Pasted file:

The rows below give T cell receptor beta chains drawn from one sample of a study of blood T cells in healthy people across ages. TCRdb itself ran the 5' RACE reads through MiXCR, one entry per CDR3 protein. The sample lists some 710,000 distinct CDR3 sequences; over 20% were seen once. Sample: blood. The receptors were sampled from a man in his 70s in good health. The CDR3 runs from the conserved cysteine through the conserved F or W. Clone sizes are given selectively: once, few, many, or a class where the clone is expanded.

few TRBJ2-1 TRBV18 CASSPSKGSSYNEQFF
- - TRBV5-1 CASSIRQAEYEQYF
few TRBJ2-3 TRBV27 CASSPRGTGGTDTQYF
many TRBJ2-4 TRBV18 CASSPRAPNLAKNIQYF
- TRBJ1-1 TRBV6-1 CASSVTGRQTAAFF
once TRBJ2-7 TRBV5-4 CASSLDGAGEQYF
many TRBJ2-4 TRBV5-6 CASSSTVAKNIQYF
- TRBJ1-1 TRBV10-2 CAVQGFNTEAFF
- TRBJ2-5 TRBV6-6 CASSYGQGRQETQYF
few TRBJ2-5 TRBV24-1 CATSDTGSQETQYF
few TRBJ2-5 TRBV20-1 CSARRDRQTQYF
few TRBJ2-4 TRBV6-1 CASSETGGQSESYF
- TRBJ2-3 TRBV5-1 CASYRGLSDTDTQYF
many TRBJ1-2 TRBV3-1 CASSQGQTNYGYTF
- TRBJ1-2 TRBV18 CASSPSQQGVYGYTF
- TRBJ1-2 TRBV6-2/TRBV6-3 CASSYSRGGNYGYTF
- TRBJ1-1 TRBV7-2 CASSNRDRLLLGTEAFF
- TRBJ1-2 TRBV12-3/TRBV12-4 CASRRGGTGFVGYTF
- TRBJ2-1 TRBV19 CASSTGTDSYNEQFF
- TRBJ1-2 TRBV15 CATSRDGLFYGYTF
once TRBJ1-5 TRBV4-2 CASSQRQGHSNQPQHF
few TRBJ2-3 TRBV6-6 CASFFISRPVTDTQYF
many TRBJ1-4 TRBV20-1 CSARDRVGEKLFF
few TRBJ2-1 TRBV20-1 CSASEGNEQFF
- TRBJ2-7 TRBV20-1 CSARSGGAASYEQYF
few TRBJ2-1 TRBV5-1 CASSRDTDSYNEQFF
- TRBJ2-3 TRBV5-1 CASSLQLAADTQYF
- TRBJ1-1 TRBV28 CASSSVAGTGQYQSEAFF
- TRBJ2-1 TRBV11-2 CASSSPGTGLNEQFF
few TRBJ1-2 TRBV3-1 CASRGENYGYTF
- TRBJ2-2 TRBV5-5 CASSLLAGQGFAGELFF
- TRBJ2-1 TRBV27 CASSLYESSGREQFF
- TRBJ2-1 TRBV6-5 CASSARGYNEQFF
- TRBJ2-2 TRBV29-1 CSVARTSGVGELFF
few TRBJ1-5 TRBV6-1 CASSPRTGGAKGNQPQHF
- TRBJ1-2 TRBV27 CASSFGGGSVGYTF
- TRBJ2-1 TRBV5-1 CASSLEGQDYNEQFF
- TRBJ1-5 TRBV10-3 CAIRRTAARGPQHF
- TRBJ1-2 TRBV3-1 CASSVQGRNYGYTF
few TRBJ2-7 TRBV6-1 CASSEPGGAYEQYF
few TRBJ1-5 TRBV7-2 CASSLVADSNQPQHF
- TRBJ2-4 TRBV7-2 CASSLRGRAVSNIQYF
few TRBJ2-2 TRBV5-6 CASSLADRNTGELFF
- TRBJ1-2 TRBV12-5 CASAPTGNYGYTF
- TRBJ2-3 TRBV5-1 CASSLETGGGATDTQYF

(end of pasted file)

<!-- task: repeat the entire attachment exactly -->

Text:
The rows below give T cell receptor beta chains drawn from one sample of a study of blood T cells in healthy people across ages. TCRdb itself ran the 5' RACE reads through MiXCR, one entry per CDR3 protein. The sample lists some 710,000 distinct CDR3 sequences; over 20% were seen once. Sample: blood. The receptors were sampled from a man in his 70s in good health. The CDR3 runs from the conserved cysteine through the conserved F or W. Clone sizes are given selectively: once, few, many, or a class where the clone is expanded.

few TRBJ2-1 TRBV18 CASSPSKGSSYNEQFF
- - TRBV5-1 CASSIRQAEYEQYF
few TRBJ2-3 TRBV27 CASSPRGTGGTDTQYF
many TRBJ2-4 TRBV18 CASSPRAPNLAKNIQYF
- TRBJ1-1 TRBV6-1 CASSVTGRQTAAFF
once TRBJ2-7 TRBV5-4 CASSLDGAGEQYF
many TRBJ2-4 TRBV5-6 CASSSTVAKNIQYF
- TRBJ1-1 TRBV10-2 CAVQGFNTEAFF
- TRBJ2-5 TRBV6-6 CASSYGQGRQETQYF
few TRBJ2-5 TRBV24-1 CATSDTGSQETQYF
few TRBJ2-5 TRBV20-1 CSARRDRQTQYF
few TRBJ2-4 TRBV6-1 CASSETGGQSESYF
- TRBJ2-3 TRBV5-1 CASYRGLSDTDTQYF
many TRBJ1-2 TRBV3-1 CASSQGQTNYGYTF
- TRBJ1-2 TRBV18 CASSPSQQGVYGYTF
- TRBJ1-2 TRBV6-2/TRBV6-3 CASSYSRGGNYGYTF
- TRBJ1-1 TRBV7-2 CASSNRDRLLLGTEAFF
- TRBJ1-2 TRBV12-3/TRBV12-4 CASRRGGTGFVGYTF
- TRBJ2-1 TRBV19 CASSTGTDSYNEQFF
- TRBJ1-2 TRBV15 CATSRDGLFYGYTF
once TRBJ1-5 TRBV4-2 CASSQRQGHSNQPQHF
few TRBJ2-3 TRBV6-6 CASFFISRPVTDTQYF
many TRBJ1-4 TRBV20-1 CSARDRVGEKLFF
few TRBJ2-1 TRBV20-1 CSASEGNEQFF
- TRBJ2-7 TRBV20-1 CSARSGGAASYEQYF
few TRBJ2-1 TRBV5-1 CASSRDTDSYNEQFF
- TRBJ2-3 TRBV5-1 CASSLQLAADTQYF
- TRBJ1-1 TRBV28 CASSSVAGTGQYQSEAFF
- TRBJ2-1 TRBV11-2 CASSSPGTGLNEQFF
few TRBJ1-2 TRBV3-1 CASRGENYGYTF
- TRBJ2-2 TRBV5-5 CASSLLAGQGFAGELFF
- TRBJ2-1 TRBV27 CASSLYESSGREQFF
- TRBJ2-1 TRBV6-5 CASSARGYNEQFF
- TRBJ2-2 TRBV29-1 CSVARTSGVGELFF
few TRBJ1-5 TRBV6-1 CASSPRTGGAKGNQPQHF
- TRBJ1-2 TRBV27 CASSFGGGSVGYTF
- TRBJ2-1 TRBV5-1 CASSLEGQDYNEQFF
- TRBJ1-5 TRBV10-3 CAIRRTAARGPQHF
- TRBJ1-2 TRBV3-1 CASSVQGRNYGYTF
few TRBJ2-7 TRBV6-1 CASSEPGGAYEQYF
few TRBJ1-5 TRBV7-2 CASSLVADSNQPQHF
- TRBJ2-4 TRBV7-2 CASSLRGRAVSNIQYF
few TRBJ2-2 TRBV5-6 CASSLADRNTGELFF
- TRBJ1-2 TRBV12-5 CASAPTGNYGYTF
- TRBJ2-3 TRBV5-1 CASSLETGGGATDTQYF